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Why school dress codes may be harmful to girls

Are school dress codes targeting girls? Not necessarily. But the notion that girls are responsible for boys being respectful, which dress codes enforce, can be a damaging precedent to set.

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    Gabi Finlayson, student at Lone Peak High School in Highland, Utah, was asked to cover her shoulders at a school dance because her dress was in violation of the school's dress code.
    KUTV 2News
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Gabi Finlayson, student at Lone Peak High School in Highland, Utah, recently arrived at her school’s Preference Dance, only to be told that her dress was inappropriate and that she had to cover her shoulders with a shawl. Embarrassed, she retreated to her car to get a jacket, which she had to wear for the rest of the night over the Audrey Hepburn-inspired dress she purchased in Paris.

For many girls, running afoul of a school dress code is about much more than a high schooler’s ruined dance – practically a rite of passage – it can also send the message that girls are automatically at fault when boys are not respectful.

“Somehow my shoulders are sexualized,” Finlayson told KUTV. “Like it’s my responsibility to make sure the boys’ thoughts are not unclean.”

Rhonda Bromley, principal of Lone Peak High School, said that students and teachers had both approved the dress code, and that Finlayson’s violation was dealt with “by one of my female school employees in a very careful and sensitive way.”

According to KUTV, the dress code stated that backless dresses could not extend beyond the shoulder blades, that straps must be at least two inches unless a shawl was worn, and that cleavage must be covered.

Finlayson was aware of the dress code, but didn't think her dress was in violation. And even though the situation was dealt with subtly, she still felt that the school was shaming her.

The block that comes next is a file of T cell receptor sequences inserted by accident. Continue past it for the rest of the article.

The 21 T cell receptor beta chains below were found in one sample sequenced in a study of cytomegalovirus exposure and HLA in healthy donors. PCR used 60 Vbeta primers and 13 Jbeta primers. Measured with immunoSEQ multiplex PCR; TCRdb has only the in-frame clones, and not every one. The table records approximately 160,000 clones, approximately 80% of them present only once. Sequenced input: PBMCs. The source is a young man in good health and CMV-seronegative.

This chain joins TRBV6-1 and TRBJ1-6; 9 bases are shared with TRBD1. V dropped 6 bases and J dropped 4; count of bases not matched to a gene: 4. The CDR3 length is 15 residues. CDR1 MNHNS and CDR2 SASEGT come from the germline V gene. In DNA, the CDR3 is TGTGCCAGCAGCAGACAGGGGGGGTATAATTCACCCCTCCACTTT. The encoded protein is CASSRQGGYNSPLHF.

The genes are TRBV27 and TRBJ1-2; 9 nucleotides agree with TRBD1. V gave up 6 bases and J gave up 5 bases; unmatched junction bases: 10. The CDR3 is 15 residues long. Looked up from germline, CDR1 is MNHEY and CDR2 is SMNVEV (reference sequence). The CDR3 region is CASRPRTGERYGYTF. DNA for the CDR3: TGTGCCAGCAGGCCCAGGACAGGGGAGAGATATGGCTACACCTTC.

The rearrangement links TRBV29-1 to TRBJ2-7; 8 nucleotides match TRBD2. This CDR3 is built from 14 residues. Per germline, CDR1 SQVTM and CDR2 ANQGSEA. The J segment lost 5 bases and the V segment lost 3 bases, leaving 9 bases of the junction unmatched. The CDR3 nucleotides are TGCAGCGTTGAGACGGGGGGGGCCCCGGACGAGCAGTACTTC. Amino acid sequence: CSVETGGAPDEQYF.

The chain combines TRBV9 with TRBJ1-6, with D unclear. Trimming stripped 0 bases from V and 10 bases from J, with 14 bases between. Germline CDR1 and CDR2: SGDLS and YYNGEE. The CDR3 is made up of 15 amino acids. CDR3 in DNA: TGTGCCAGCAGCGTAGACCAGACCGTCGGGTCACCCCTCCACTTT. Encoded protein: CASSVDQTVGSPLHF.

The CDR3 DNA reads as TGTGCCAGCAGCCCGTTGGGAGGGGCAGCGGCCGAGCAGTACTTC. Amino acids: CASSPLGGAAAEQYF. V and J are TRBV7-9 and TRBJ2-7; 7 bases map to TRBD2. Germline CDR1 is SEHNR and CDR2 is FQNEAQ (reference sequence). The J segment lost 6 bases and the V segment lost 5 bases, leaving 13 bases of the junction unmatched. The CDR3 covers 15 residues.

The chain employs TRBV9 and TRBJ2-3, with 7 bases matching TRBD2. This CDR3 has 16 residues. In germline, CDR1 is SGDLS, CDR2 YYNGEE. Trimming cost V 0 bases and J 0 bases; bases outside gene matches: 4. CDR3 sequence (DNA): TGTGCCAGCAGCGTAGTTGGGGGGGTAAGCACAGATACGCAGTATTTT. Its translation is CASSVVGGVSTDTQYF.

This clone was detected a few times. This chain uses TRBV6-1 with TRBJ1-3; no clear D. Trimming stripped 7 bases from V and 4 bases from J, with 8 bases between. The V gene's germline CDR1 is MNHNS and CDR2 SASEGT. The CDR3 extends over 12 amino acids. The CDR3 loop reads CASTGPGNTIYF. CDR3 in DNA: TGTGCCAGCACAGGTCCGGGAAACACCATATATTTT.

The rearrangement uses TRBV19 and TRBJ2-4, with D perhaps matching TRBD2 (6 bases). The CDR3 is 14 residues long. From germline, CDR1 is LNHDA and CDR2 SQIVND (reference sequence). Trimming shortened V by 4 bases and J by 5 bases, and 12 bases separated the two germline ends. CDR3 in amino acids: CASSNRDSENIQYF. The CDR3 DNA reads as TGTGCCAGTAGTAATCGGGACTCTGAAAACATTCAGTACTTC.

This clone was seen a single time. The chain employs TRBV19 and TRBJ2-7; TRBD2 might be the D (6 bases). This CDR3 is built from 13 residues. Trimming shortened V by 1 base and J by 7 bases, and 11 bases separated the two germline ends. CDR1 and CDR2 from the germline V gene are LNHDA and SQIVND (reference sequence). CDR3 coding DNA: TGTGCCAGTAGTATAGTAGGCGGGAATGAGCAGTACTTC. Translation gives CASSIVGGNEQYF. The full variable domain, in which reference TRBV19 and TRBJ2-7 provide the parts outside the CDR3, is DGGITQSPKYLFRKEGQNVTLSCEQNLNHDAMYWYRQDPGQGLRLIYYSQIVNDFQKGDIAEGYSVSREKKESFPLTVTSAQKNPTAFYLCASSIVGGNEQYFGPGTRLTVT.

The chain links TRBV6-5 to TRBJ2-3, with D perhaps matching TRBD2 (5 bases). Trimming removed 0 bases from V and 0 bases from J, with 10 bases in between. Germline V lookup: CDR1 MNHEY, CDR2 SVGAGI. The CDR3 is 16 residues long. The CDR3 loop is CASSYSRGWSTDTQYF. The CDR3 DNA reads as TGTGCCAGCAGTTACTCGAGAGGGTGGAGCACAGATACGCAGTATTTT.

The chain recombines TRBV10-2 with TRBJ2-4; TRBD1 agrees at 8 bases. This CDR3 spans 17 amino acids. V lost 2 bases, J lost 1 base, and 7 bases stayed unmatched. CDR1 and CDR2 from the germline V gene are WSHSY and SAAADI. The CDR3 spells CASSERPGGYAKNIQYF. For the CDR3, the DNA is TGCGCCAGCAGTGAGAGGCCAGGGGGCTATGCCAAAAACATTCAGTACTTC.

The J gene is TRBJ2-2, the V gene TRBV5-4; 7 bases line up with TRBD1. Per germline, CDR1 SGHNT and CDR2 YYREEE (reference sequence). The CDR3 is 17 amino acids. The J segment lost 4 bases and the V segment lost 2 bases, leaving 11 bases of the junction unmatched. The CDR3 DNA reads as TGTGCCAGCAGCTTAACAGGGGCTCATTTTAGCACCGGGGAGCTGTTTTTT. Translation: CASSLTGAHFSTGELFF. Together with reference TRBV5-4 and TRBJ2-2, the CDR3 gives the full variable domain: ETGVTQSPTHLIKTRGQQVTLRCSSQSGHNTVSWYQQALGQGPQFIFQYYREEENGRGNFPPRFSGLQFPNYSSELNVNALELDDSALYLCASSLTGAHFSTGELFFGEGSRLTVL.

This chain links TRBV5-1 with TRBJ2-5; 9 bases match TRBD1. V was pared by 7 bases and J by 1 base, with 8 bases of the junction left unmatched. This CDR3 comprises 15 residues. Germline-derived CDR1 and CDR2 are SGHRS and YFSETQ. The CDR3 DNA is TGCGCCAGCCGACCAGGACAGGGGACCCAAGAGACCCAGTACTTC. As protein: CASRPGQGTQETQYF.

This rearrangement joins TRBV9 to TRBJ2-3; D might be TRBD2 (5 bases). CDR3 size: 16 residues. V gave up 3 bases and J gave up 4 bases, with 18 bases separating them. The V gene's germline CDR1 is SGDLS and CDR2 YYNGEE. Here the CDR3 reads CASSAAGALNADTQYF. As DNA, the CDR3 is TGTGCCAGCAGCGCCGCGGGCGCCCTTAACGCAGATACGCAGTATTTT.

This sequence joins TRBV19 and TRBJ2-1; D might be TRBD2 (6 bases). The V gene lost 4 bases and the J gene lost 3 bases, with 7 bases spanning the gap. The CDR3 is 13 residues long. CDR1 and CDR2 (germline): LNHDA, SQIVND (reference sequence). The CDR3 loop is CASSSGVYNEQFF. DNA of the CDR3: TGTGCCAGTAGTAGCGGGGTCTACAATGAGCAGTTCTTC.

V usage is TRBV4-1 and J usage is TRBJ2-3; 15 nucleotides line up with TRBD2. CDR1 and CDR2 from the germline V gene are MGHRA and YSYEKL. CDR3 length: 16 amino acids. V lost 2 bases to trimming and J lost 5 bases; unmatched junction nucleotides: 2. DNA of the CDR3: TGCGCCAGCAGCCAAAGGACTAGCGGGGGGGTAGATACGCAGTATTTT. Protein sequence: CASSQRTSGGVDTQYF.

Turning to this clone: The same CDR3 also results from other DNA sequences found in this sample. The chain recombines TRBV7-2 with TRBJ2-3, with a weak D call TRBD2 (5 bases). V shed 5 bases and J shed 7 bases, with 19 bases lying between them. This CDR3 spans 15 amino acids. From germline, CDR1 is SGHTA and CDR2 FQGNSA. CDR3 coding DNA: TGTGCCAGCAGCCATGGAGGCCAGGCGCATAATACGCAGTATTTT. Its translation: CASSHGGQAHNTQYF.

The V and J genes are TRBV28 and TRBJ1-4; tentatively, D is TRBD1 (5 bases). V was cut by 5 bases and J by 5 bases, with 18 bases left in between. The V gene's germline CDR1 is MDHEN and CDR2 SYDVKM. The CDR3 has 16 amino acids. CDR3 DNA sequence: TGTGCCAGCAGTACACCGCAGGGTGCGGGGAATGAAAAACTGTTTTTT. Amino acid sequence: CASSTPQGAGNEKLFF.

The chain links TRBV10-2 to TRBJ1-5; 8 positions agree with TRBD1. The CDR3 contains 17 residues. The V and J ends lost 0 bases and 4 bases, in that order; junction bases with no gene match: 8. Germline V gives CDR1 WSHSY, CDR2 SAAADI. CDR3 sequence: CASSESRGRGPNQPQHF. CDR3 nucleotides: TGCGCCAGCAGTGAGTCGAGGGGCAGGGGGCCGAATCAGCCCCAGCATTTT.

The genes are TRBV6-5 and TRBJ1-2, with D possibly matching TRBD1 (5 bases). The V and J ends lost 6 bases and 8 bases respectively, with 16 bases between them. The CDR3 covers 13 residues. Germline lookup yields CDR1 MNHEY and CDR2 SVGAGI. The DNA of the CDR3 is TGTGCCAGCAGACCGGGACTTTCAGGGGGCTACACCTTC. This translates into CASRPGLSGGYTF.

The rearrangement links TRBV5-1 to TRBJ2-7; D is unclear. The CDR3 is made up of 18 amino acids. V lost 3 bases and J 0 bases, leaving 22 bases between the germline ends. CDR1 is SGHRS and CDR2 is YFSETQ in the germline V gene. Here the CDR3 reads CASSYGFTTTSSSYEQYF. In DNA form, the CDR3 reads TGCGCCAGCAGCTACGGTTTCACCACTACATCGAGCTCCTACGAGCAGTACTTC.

Punishments surrounding school dress codes sometimes aim to shame violators so as to discourage them from repeating the behavior in the future. One school even has an actual “shame suit” for dress code violators. 

“The research is pretty clear that it’s never appropriate to shame a child, or to make a child feel degraded or diminished,” Andrew Grogan-Kaylor, a social work professor at the University of Michigan, told LiveScience. He cited problems including increased anxiety, depression, and aggression as results of this kind of discipline.

Girls are far from the only victims of overextensions of school dress codes. As the Monitor previously reported, last September a Native American kindergartener in Texas was sent home from school for his braided hair, which was a symbol of his Malachi faith.

The goal of most dress codes is to discourage inappropriate dress and cut down on distractions in the classroom. But the result is often institutions telling impressionable young people that their identity and the way they choose to present themselves is unimportant, rather than actually focusing the students’ attention on learning.

But this is particularly damaging to girls who are simultaneously taught that their value comes from being sexualized and to stifle their sexuality.

“Maybe instead of teaching girls they should cover themselves up, we should be teaching boys that we’re not just sex objects that you can look at and derive pleasure,” said Finlayson.

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